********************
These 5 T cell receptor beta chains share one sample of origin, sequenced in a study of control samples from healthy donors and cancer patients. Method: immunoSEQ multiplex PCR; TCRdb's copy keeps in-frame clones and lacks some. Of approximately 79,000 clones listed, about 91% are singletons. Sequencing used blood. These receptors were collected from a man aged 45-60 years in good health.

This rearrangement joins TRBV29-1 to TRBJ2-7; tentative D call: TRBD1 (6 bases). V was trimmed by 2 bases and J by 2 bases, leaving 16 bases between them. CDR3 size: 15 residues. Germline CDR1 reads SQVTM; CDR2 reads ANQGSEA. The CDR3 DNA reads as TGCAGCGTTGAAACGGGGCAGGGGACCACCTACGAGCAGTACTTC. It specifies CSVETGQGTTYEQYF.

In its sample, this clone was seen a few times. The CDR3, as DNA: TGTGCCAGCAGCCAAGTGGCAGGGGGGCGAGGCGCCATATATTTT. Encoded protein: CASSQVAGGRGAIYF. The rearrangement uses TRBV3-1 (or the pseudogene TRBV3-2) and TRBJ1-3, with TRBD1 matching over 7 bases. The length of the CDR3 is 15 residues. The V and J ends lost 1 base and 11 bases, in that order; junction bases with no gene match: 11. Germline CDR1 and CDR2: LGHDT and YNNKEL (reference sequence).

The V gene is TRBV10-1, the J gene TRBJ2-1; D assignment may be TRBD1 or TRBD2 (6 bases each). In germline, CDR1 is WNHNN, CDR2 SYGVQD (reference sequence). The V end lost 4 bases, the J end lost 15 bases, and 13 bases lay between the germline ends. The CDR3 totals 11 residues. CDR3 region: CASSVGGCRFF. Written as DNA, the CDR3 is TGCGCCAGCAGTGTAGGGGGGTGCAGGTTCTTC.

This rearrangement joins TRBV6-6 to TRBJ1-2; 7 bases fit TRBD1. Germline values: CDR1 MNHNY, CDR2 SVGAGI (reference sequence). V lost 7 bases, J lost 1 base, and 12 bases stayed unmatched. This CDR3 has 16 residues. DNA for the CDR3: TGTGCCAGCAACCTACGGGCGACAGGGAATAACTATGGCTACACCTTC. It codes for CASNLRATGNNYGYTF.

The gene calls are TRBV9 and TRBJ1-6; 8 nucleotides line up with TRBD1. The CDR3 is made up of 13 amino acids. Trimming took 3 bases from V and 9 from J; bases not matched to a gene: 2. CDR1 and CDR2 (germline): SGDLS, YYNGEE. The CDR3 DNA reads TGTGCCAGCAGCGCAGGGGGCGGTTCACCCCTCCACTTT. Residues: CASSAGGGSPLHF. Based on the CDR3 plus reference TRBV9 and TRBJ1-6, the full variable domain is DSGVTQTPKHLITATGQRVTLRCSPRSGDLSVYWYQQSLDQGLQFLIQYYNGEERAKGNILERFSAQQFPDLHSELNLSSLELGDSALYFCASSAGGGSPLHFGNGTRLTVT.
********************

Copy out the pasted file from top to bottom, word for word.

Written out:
These 5 T cell receptor beta chains share one sample of origin, sequenced in a study of control samples from healthy donors and cancer patients. Method: immunoSEQ multiplex PCR; TCRdb's copy keeps in-frame clones and lacks some. Of approximately 79,000 clones listed, about 91% are singletons. Sequencing used blood. These receptors were collected from a man aged 45-60 years in good health.

This rearrangement joins TRBV29-1 to TRBJ2-7; tentative D call: TRBD1 (6 bases). V was trimmed by 2 bases and J by 2 bases, leaving 16 bases between them. CDR3 size: 15 residues. Germline CDR1 reads SQVTM; CDR2 reads ANQGSEA. The CDR3 DNA reads as TGCAGCGTTGAAACGGGGCAGGGGACCACCTACGAGCAGTACTTC. It specifies CSVETGQGTTYEQYF.

In its sample, this clone was seen a few times. The CDR3, as DNA: TGTGCCAGCAGCCAAGTGGCAGGGGGGCGAGGCGCCATATATTTT. Encoded protein: CASSQVAGGRGAIYF. The rearrangement uses TRBV3-1 (or the pseudogene TRBV3-2) and TRBJ1-3, with TRBD1 matching over 7 bases. The length of the CDR3 is 15 residues. The V and J ends lost 1 base and 11 bases, in that order; junction bases with no gene match: 11. Germline CDR1 and CDR2: LGHDT and YNNKEL (reference sequence).

The V gene is TRBV10-1, the J gene TRBJ2-1; D assignment may be TRBD1 or TRBD2 (6 bases each). In germline, CDR1 is WNHNN, CDR2 SYGVQD (reference sequence). The V end lost 4 bases, the J end lost 15 bases, and 13 bases lay between the germline ends. The CDR3 totals 11 residues. CDR3 region: CASSVGGCRFF. Written as DNA, the CDR3 is TGCGCCAGCAGTGTAGGGGGGTGCAGGTTCTTC.

This rearrangement joins TRBV6-6 to TRBJ1-2; 7 bases fit TRBD1. Germline values: CDR1 MNHNY, CDR2 SVGAGI (reference sequence). V lost 7 bases, J lost 1 base, and 12 bases stayed unmatched. This CDR3 has 16 residues. DNA for the CDR3: TGTGCCAGCAACCTACGGGCGACAGGGAATAACTATGGCTACACCTTC. It codes for CASNLRATGNNYGYTF.

The gene calls are TRBV9 and TRBJ1-6; 8 nucleotides line up with TRBD1. The CDR3 is made up of 13 amino acids. Trimming took 3 bases from V and 9 from J; bases not matched to a gene: 2. CDR1 and CDR2 (germline): SGDLS, YYNGEE. The CDR3 DNA reads TGTGCCAGCAGCGCAGGGGGCGGTTCACCCCTCCACTTT. Residues: CASSAGGGSPLHF. Based on the CDR3 plus reference TRBV9 and TRBJ1-6, the full variable domain is DSGVTQTPKHLITATGQRVTLRCSPRSGDLSVYWYQQSLDQGLQFLIQYYNGEERAKGNILERFSAQQFPDLHSELNLSSLELGDSALYFCASSAGGGSPLHFGNGTRLTVT.